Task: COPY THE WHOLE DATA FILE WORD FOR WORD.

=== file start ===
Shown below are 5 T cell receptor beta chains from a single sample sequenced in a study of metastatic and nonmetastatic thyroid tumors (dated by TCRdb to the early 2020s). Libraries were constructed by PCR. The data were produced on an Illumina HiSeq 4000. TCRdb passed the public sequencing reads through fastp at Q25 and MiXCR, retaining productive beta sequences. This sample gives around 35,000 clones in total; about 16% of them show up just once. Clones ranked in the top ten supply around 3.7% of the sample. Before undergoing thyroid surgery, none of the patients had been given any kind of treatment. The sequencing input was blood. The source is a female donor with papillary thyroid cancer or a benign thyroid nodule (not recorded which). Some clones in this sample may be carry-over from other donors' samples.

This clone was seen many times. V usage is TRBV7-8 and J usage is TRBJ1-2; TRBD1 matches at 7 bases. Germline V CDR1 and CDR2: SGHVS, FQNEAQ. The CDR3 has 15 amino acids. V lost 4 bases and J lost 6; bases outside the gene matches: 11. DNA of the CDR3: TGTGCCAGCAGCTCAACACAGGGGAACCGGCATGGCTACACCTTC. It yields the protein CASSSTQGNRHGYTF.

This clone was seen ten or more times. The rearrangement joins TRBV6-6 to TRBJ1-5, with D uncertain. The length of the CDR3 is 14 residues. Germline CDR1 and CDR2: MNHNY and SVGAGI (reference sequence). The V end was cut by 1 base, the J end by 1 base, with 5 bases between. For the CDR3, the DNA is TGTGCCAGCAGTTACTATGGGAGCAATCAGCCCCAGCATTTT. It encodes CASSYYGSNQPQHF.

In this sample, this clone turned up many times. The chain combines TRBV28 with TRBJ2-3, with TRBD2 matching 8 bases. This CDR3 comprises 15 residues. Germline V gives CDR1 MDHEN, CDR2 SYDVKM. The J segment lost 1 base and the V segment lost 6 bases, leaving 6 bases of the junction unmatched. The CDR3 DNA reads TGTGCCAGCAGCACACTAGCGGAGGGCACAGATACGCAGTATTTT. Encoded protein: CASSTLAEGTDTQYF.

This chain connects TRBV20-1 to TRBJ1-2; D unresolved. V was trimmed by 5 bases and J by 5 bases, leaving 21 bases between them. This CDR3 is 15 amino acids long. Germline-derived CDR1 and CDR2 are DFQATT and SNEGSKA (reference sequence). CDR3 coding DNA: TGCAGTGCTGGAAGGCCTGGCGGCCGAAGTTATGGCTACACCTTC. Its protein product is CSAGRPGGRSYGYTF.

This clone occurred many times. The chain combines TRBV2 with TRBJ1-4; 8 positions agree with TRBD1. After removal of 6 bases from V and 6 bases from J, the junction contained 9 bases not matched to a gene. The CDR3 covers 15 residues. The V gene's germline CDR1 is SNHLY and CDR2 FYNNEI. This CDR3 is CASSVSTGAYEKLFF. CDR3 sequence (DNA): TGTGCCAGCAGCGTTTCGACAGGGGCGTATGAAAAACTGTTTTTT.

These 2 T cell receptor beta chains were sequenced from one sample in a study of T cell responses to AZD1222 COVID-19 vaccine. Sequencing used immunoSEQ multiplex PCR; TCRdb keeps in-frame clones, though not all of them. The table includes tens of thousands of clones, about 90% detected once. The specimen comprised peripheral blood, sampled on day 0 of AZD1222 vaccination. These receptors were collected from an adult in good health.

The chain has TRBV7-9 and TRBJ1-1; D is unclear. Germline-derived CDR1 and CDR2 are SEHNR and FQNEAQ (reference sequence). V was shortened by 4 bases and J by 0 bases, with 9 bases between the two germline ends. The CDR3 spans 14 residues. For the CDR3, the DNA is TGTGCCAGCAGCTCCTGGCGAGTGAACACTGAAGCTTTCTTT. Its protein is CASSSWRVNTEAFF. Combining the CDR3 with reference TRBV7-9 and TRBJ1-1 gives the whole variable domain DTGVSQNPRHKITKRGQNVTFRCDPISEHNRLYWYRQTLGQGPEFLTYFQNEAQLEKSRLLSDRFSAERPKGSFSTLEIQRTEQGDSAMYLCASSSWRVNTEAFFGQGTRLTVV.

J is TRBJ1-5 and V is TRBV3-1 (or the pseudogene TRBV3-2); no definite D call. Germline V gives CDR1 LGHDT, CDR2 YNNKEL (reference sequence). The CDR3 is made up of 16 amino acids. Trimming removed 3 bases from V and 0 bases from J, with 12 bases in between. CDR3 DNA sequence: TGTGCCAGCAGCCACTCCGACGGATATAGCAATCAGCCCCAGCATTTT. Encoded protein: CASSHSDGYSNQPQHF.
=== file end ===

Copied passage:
Shown below are 5 T cell receptor beta chains from a single sample sequenced in a study of metastatic and nonmetastatic thyroid tumors (dated by TCRdb to the early 2020s). Libraries were constructed by PCR. The data were produced on an Illumina HiSeq 4000. TCRdb passed the public sequencing reads through fastp at Q25 and MiXCR, retaining productive beta sequences. This sample gives around 35,000 clones in total; about 16% of them show up just once. Clones ranked in the top ten supply around 3.7% of the sample. Before undergoing thyroid surgery, none of the patients had been given any kind of treatment. The sequencing input was blood. The source is a female donor with papillary thyroid cancer or a benign thyroid nodule (not recorded which). Some clones in this sample may be carry-over from other donors' samples.

This clone was seen many times. V usage is TRBV7-8 and J usage is TRBJ1-2; TRBD1 matches at 7 bases. Germline V CDR1 and CDR2: SGHVS, FQNEAQ. The CDR3 has 15 amino acids. V lost 4 bases and J lost 6; bases outside the gene matches: 11. DNA of the CDR3: TGTGCCAGCAGCTCAACACAGGGGAACCGGCATGGCTACACCTTC. It yields the protein CASSSTQGNRHGYTF.

This clone was seen ten or more times. The rearrangement joins TRBV6-6 to TRBJ1-5, with D uncertain. The length of the CDR3 is 14 residues. Germline CDR1 and CDR2: MNHNY and SVGAGI (reference sequence). The V end was cut by 1 base, the J end by 1 base, with 5 bases between. For the CDR3, the DNA is TGTGCCAGCAGTTACTATGGGAGCAATCAGCCCCAGCATTTT. It encodes CASSYYGSNQPQHF.

In this sample, this clone turned up many times. The chain combines TRBV28 with TRBJ2-3, with TRBD2 matching 8 bases. This CDR3 comprises 15 residues. Germline V gives CDR1 MDHEN, CDR2 SYDVKM. The J segment lost 1 base and the V segment lost 6 bases, leaving 6 bases of the junction unmatched. The CDR3 DNA reads TGTGCCAGCAGCACACTAGCGGAGGGCACAGATACGCAGTATTTT. Encoded protein: CASSTLAEGTDTQYF.

This chain connects TRBV20-1 to TRBJ1-2; D unresolved. V was trimmed by 5 bases and J by 5 bases, leaving 21 bases between them. This CDR3 is 15 amino acids long. Germline-derived CDR1 and CDR2 are DFQATT and SNEGSKA (reference sequence). CDR3 coding DNA: TGCAGTGCTGGAAGGCCTGGCGGCCGAAGTTATGGCTACACCTTC. Its protein product is CSAGRPGGRSYGYTF.

This clone occurred many times. The chain combines TRBV2 with TRBJ1-4; 8 positions agree with TRBD1. After removal of 6 bases from V and 6 bases from J, the junction contained 9 bases not matched to a gene. The CDR3 covers 15 residues. The V gene's germline CDR1 is SNHLY and CDR2 FYNNEI. This CDR3 is CASSVSTGAYEKLFF. CDR3 sequence (DNA): TGTGCCAGCAGCGTTTCGACAGGGGCGTATGAAAAACTGTTTTTT.

These 2 T cell receptor beta chains were sequenced from one sample in a study of T cell responses to AZD1222 COVID-19 vaccine. Sequencing used immunoSEQ multiplex PCR; TCRdb keeps in-frame clones, though not all of them. The table includes tens of thousands of clones, about 90% detected once. The specimen comprised peripheral blood, sampled on day 0 of AZD1222 vaccination. These receptors were collected from an adult in good health.

The chain has TRBV7-9 and TRBJ1-1; D is unclear. Germline-derived CDR1 and CDR2 are SEHNR and FQNEAQ (reference sequence). V was shortened by 4 bases and J by 0 bases, with 9 bases between the two germline ends. The CDR3 spans 14 residues. For the CDR3, the DNA is TGTGCCAGCAGCTCCTGGCGAGTGAACACTGAAGCTTTCTTT. Its protein is CASSSWRVNTEAFF. Combining the CDR3 with reference TRBV7-9 and TRBJ1-1 gives the whole variable domain DTGVSQNPRHKITKRGQNVTFRCDPISEHNRLYWYRQTLGQGPEFLTYFQNEAQLEKSRLLSDRFSAERPKGSFSTLEIQRTEQGDSAMYLCASSSWRVNTEAFFGQGTRLTVV.

J is TRBJ1-5 and V is TRBV3-1 (or the pseudogene TRBV3-2); no definite D call. Germline V gives CDR1 LGHDT, CDR2 YNNKEL (reference sequence). The CDR3 is made up of 16 amino acids. Trimming removed 3 bases from V and 0 bases from J, with 12 bases in between. CDR3 DNA sequence: TGTGCCAGCAGCCACTCCGACGGATATAGCAATCAGCCCCAGCATTTT. Encoded protein: CASSHSDGYSNQPQHF.